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Rome: The Ram Has Touched the Wall

“In return for my generosity, Lucius Vorenus, I expect loyalty. Loyalty until death.”

The phrase “the ram has touched the wall” is attributed to the historical Mark Antony. He means a battering-ram, used to break through a wall or a gate of a city during war. The idea is that by the time they're ramming down the wall, city dwellers can no longer expect mercy. It’s too late (it may have always been too late). And in this episode we see Julius Caesar, and others, refusing to show mercy.

The episode opens with Pompey writing back to Caesar, with edits suggested by Cicero and others. Despite Caesar’s prediction at the end of the last episode and Pompey’s distaste, Pompey and his men are essentially accepting all of Caesar’s terms. This is because Caesar’s legions have been hounding the Pompeian faction. Pompey, without the gold that was lost in the previous episode, lacks the funds to raise armies.

Caesar, however, is displeased by the capitulation because he wants to crush Pompey. Given their acceptance of terms, continuing after Pompey would make Caesar appear a tyrant (of course, Caesar is a tyrant, but he does not want to look like one). So he uses an excuse, acting as if Pompey’s refusal to meet with Caesar is a gross insult that warrants war. In other words, no mercy. There’s one catch: while Caesar’s legions pursue Pompey and his men, Caesar himself remains in Rome to be with his mistress Servilia, to the annoyance of Mark Antony (who wants to fight) and Atia (who wants to be the first woman in Rome).

We move to household of Lucius Vorenus, with Titus Pullo sleeping on the stairs in the courtyard. Vorenus discovers that nearly all the slaves he brought to sell have died and that he’s broke instead of wealthy. He does a stint as a bodyguard for Erastes, the local mafia don, but is disgusted and quits. Broke, the ram having pierced the wall, Vorenus returns to Mark Antony. Antony can still use Vorenus but says that if Vorenus accepts his offer, Vorenus must remain loyal until death.

Atia hires Pullo as a male tutor for Octavian, deepening the bond between the two. Pullo asks for advice about Vorenus as he has no facts, only suspicions regarding the relationship between Vorenus’ wife Niobe and Niobe’s brother-in-law Evander. Pullo and Octavian track down Evander, determine that there was an affair, and that the child is theirs. They torture and kill Evander, again showing no mercy.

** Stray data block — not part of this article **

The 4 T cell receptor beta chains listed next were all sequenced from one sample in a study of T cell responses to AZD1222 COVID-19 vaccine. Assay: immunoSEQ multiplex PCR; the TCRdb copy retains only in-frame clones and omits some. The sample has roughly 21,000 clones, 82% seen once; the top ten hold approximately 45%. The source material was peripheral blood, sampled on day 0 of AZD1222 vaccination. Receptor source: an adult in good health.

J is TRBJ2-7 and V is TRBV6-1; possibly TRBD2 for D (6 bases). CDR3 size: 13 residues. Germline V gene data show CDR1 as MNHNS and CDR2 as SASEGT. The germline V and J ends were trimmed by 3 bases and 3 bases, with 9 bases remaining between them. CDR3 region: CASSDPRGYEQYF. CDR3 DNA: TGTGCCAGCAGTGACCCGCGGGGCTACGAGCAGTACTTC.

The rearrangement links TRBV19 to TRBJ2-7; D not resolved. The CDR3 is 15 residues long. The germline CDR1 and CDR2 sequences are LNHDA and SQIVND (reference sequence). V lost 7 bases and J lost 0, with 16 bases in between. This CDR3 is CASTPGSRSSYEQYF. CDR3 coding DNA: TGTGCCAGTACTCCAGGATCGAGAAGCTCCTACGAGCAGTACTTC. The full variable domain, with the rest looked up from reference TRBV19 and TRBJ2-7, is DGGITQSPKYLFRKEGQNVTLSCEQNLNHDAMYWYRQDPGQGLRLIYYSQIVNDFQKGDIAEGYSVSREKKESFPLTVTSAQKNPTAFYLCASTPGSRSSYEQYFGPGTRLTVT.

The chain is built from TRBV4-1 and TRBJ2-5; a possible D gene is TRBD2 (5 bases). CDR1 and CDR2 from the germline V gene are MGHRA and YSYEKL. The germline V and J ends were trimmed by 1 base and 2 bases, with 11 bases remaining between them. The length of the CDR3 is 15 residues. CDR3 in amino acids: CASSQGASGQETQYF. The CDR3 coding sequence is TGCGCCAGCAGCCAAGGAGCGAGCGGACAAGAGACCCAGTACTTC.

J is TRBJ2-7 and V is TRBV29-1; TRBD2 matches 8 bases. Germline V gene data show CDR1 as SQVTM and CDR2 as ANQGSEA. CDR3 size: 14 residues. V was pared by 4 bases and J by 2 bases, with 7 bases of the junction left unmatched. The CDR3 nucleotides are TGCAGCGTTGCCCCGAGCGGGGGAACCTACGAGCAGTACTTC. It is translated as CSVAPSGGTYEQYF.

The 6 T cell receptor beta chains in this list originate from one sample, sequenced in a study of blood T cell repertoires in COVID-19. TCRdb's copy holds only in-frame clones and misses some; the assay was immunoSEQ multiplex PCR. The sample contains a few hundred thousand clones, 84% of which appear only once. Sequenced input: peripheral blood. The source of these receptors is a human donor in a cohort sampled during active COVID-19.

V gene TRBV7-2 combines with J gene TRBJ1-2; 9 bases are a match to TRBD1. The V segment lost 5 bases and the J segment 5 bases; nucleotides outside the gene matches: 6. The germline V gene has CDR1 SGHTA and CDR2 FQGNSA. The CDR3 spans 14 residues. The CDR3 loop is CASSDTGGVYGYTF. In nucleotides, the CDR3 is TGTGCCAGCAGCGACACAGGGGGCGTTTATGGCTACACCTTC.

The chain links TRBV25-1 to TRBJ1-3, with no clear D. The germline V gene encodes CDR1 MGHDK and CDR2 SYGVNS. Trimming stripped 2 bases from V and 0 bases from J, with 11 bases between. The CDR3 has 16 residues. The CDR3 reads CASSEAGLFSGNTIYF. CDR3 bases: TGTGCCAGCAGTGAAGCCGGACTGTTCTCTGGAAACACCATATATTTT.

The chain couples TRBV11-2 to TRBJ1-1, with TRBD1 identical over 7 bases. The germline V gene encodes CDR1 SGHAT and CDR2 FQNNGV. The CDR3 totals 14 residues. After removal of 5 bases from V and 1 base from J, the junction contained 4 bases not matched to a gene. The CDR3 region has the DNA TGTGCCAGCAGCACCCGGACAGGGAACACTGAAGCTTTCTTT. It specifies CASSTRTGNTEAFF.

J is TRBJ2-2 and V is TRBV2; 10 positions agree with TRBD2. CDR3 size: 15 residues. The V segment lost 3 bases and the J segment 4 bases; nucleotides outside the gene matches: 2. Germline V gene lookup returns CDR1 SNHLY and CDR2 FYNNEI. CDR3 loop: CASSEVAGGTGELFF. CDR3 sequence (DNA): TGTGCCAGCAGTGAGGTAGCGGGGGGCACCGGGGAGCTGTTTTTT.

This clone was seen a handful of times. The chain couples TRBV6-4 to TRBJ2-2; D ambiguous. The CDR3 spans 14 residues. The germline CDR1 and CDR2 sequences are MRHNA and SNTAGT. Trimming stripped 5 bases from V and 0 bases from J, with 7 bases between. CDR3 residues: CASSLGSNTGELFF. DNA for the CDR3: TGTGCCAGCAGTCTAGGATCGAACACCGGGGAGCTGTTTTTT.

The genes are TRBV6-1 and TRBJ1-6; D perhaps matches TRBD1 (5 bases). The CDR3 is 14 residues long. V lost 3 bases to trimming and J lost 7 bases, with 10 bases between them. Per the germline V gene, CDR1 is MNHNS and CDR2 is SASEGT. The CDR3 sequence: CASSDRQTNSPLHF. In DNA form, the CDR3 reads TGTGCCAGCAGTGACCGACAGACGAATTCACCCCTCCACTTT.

Calpurnia, borne on a litter as she and her husband Caesar traverse the city, is humiliated by obscene graffiti depicting her husband’s affair with Servilia. This is another example of the ram touching the wall – but in this case there are actual walls, while the ram can be interpreted as the freely depicted male genitalia. Calpurnia is angry and tells her husband to break off the affair or prepare for divorce. As the support of Calpurnia’s family is necessary Caesar cannot divorce her and breaks off the relationship with Servilia in the cruelest manner. 'Hell hath no fury like a woman scorned' is apt for Servilia. Servilia discovers that Atia is behind the graffiti that ended her relationship with her lover. She curses both Caesar and his niece, showing that she also plans harsh punishment.

Caesar finally departs from Rome, leaving Mark Antony (against his will) in charge of the city, along with the 13th (so our heroes remain too). Pompey, however, evades Caesar’s wrath, for he and his men have fled to Greece. The ram may have touched the wall but Pompey has escaped through a secret passage, so that he (and the story of Rome) live another day.

Bits and pieces

Atia, when speaking of Titus Pullo, remarks on the strange names of the plebs. Her reaction makes sense as Pullo means chicken in Latin and Titus is giant – so the rough translation of Titus Pullo is giant chicken.

Naked body count: a couple unnamed male nudes at the baths, and lots of pictures of Servilia and Caesar.


Cato: We are not men. We are worms.
Cicero: Worms is harsh. Worms cannot run away as speedily as we do.

Pompey: This is not surrender. Pompey Magnus does not surrender.

Caesar: Judicious use of mercy is worth 10,000 men. And if my last coin buys me a throne, it’s a fair price.

Caesar: They say slaves talk of bravery the way fish talk of flying.

Atia: It is high time you learned the masculine arts. How to fight and copulate and skin animals and so forth.

Octavian: The graveyards are full of middling swordsmen. Best to be no swordsman at all than a middling swordsman.

Octavian: It seems to me that suspicion alone is not reason enough to speak. Once spoken out the suspicion of such depravity is real enough to do the work of truth.

Pompey: How happy, eh, to be a slave. To have no will. To make no decisions. Driftwood. How very restful it must be.

Cicero (to Brutus): I do not have a grand shining old name like you. I must keep my name well-polished, else it looks very dull.

Vorenus: I’ve sold myself to a tyrant.
Niobe: Thank you.

Servilia: Gods of the inferno, let me see him suffer deeply and I will sacrifice to you.

Overall rating

This episode is intense as people reach their breaking points. In fact, in some bits I have reached my breaking point. I cannot re-watch Vorenus break the arm of the fellow who owes Erastes money, and I can neither re-watch nor re-listen to Octavian and Pullo torture and kill poor Evander. But I have a squeamish spirit, and perhaps the fact that I find those scenes so difficult is a testament to their authenticity. Life can be harsh and people can be cruel. I give the episode three spears out of four, but perhaps it merits more.

Victoria Grossack loves birds, math, Greek mythology, Jane Austen and great storytelling in many forms.

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